Forty public buildings to be handed over to charities
Community groups will take over the running of up to 40 disused public buildings over the next year, under plans outlined by the Government.
The announcement follows the release last week of an official inquiry into the barriers preventing asset transfer, which concluded that many local authorities were overly cautious. The report, by Lewisham Council chief executive Barry Quirk, also recommended a “major campaign” to increase awareness of asset transfer.
Under the new plan, the Government will invite local authorities to apply to be among the 20 that will run pilot schemes over the next 12 months, with the aim of transferring a total of up to 40 buildings into community ownership. Training will also be made available to support community groups manage the transfers.
The Government will also authorise councils to disregard rules around extracting maximum value from their assets when they are sold to community groups. This could mean that local groups are able to snap up assets for as little as £1.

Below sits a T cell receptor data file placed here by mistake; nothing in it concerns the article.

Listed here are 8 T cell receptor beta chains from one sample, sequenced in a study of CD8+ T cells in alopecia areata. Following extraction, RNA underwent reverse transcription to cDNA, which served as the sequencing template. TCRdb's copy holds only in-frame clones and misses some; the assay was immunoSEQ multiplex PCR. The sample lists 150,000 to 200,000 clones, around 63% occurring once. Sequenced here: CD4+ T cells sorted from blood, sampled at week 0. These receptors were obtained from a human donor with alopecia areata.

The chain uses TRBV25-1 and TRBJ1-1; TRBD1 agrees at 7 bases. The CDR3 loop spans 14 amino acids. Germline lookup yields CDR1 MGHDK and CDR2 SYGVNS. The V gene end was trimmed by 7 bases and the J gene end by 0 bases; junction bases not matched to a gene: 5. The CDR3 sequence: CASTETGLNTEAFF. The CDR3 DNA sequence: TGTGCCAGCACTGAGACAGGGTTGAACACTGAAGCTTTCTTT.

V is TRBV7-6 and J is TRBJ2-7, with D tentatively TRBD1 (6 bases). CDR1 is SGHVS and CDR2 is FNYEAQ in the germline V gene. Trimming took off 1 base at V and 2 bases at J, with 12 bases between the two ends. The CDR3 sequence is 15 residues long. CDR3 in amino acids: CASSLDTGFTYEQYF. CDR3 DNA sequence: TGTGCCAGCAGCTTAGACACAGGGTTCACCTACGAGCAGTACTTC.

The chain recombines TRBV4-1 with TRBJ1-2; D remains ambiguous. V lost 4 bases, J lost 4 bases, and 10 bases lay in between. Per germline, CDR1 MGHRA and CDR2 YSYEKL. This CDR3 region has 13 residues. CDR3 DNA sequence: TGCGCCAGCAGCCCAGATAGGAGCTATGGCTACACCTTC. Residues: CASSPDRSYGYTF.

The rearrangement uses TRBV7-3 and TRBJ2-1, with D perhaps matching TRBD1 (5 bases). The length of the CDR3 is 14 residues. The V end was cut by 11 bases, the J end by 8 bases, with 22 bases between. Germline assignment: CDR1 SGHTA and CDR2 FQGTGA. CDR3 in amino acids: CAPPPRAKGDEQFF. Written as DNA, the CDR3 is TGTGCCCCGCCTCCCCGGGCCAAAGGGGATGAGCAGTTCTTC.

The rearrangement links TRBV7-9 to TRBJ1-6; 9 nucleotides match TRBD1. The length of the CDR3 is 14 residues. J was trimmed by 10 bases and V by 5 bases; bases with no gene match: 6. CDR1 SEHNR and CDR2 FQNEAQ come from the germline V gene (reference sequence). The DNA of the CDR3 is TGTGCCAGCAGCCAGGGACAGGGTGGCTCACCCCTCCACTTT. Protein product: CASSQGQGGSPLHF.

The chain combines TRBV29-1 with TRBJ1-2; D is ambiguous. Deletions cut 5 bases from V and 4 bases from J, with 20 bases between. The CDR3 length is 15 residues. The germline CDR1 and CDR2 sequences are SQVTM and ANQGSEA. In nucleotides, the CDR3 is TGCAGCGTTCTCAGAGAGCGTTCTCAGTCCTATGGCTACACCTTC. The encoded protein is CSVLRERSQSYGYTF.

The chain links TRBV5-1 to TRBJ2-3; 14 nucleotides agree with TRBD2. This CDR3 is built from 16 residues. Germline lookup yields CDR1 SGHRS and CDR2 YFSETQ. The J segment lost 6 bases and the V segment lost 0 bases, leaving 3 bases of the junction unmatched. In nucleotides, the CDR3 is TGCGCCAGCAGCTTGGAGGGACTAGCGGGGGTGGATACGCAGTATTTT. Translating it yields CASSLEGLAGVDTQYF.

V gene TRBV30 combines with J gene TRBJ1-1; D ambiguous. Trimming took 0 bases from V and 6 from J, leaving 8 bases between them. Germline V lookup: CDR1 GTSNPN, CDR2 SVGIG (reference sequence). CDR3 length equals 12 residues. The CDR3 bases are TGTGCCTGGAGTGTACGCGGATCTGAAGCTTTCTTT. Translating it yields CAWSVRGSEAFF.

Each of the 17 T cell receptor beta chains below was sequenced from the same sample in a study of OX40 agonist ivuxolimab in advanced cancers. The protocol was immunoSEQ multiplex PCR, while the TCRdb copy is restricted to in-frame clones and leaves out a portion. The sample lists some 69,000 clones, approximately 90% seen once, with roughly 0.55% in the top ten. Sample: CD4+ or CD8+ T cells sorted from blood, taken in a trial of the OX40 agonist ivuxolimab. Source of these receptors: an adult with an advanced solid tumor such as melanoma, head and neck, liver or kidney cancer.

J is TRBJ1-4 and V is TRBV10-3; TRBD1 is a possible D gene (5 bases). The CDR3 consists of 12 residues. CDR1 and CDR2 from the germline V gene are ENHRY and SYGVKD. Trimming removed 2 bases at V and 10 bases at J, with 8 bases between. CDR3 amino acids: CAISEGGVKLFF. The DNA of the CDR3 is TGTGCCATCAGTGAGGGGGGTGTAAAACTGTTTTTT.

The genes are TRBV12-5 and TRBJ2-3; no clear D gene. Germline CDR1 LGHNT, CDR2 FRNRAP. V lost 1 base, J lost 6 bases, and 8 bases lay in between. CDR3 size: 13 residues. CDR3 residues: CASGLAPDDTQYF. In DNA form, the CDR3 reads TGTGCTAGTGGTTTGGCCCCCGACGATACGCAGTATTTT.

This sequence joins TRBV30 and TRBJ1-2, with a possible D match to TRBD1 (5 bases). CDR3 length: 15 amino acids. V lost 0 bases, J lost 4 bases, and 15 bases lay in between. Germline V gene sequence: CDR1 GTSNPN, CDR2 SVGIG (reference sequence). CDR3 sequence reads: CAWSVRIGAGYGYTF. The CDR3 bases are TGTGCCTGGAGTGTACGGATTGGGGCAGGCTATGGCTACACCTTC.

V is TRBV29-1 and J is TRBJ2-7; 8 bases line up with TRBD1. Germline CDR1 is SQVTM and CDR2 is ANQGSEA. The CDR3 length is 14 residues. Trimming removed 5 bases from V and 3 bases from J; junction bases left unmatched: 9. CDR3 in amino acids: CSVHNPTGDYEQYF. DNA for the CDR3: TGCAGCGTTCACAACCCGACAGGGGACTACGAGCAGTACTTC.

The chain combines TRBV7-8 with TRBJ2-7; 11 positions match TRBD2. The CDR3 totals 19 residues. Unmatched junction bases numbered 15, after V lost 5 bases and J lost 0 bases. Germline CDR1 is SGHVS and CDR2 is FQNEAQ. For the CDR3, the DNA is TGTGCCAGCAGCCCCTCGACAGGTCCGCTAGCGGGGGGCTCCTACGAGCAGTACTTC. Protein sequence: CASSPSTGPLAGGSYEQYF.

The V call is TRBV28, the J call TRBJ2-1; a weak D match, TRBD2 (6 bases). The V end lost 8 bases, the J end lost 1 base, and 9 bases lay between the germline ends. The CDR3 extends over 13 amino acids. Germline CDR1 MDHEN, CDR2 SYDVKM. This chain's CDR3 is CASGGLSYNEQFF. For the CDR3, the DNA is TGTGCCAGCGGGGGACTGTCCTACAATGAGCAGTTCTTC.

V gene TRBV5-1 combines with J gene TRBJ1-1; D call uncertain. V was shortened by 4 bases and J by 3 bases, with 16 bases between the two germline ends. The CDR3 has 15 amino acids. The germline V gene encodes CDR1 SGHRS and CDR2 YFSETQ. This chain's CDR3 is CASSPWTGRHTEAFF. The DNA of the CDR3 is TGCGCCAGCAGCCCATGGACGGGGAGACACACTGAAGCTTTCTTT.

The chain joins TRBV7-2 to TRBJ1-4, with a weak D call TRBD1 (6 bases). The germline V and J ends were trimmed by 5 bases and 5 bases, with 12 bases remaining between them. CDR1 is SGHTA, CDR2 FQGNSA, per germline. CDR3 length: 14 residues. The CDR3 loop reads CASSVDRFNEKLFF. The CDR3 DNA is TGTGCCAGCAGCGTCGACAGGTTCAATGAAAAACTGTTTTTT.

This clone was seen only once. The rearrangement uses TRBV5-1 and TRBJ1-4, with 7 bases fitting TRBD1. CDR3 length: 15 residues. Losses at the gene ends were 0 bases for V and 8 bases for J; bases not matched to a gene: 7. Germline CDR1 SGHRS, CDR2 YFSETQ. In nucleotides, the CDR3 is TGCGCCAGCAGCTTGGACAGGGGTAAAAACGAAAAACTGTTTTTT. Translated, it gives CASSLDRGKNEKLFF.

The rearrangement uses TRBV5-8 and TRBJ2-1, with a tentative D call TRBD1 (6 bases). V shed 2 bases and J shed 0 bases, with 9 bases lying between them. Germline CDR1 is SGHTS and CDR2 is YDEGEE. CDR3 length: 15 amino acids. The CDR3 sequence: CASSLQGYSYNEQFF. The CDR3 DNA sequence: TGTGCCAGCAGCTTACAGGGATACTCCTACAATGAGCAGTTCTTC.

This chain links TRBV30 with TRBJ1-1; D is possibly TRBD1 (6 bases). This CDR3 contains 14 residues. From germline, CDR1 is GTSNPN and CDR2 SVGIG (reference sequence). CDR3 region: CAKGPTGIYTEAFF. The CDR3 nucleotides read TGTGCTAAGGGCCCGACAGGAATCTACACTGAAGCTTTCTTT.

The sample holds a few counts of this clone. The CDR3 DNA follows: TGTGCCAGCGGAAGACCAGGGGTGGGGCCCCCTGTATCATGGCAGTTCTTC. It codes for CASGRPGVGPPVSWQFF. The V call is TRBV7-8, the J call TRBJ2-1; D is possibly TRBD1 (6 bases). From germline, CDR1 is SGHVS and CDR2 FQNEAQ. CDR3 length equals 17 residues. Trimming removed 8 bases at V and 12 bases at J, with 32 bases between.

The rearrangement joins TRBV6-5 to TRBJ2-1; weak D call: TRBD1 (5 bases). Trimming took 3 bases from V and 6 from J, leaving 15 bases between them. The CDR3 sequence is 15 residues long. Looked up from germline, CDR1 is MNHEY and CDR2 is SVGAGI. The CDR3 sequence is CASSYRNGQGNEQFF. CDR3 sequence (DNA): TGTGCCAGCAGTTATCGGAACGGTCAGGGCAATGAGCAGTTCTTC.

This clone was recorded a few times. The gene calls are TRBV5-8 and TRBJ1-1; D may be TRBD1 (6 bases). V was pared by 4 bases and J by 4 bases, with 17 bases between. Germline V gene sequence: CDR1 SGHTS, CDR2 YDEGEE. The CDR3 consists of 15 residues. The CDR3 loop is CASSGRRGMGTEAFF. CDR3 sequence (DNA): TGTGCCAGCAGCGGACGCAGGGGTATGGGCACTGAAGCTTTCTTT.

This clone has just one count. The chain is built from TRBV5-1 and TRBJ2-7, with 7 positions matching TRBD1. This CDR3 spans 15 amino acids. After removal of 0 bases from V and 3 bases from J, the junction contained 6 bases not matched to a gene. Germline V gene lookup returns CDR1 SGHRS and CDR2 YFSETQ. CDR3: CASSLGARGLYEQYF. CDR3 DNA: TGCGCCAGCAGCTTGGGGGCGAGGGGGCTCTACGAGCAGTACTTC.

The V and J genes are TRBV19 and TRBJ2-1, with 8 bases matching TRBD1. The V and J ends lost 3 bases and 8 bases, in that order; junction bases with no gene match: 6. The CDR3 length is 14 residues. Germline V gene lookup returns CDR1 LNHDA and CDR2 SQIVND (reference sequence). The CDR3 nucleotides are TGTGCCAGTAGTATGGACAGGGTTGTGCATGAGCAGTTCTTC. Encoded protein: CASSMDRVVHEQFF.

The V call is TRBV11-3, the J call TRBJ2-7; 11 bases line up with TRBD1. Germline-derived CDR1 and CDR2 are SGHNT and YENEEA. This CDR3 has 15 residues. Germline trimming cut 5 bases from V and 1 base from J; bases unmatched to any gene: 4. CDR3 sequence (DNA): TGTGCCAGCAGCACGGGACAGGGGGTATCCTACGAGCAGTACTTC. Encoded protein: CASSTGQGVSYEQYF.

Woolas said that the pilot project was a “key window of opportunity to breathe new life into disused public assets and give people a bigger stake in the future quality of life in their local area”.
He added: “Our plan will get 40 demonstration projects up and running and provide councils with the tools and training they need so that they can give every community the opportunity to tackle their local priorities, whether those are about enhancing the local environment, alleviating poverty or raising people's aspirations.”
After the pilots are concluded Quirk will reconvene a group to study what about the scheme would need to be changed before it is rolled out nationally in 2008.
The Office of the Third Sector announced in March that a pot of £30m would be available to enable the transfer and refurbishment of property. The fund will be administered by the Big Lottery Fund.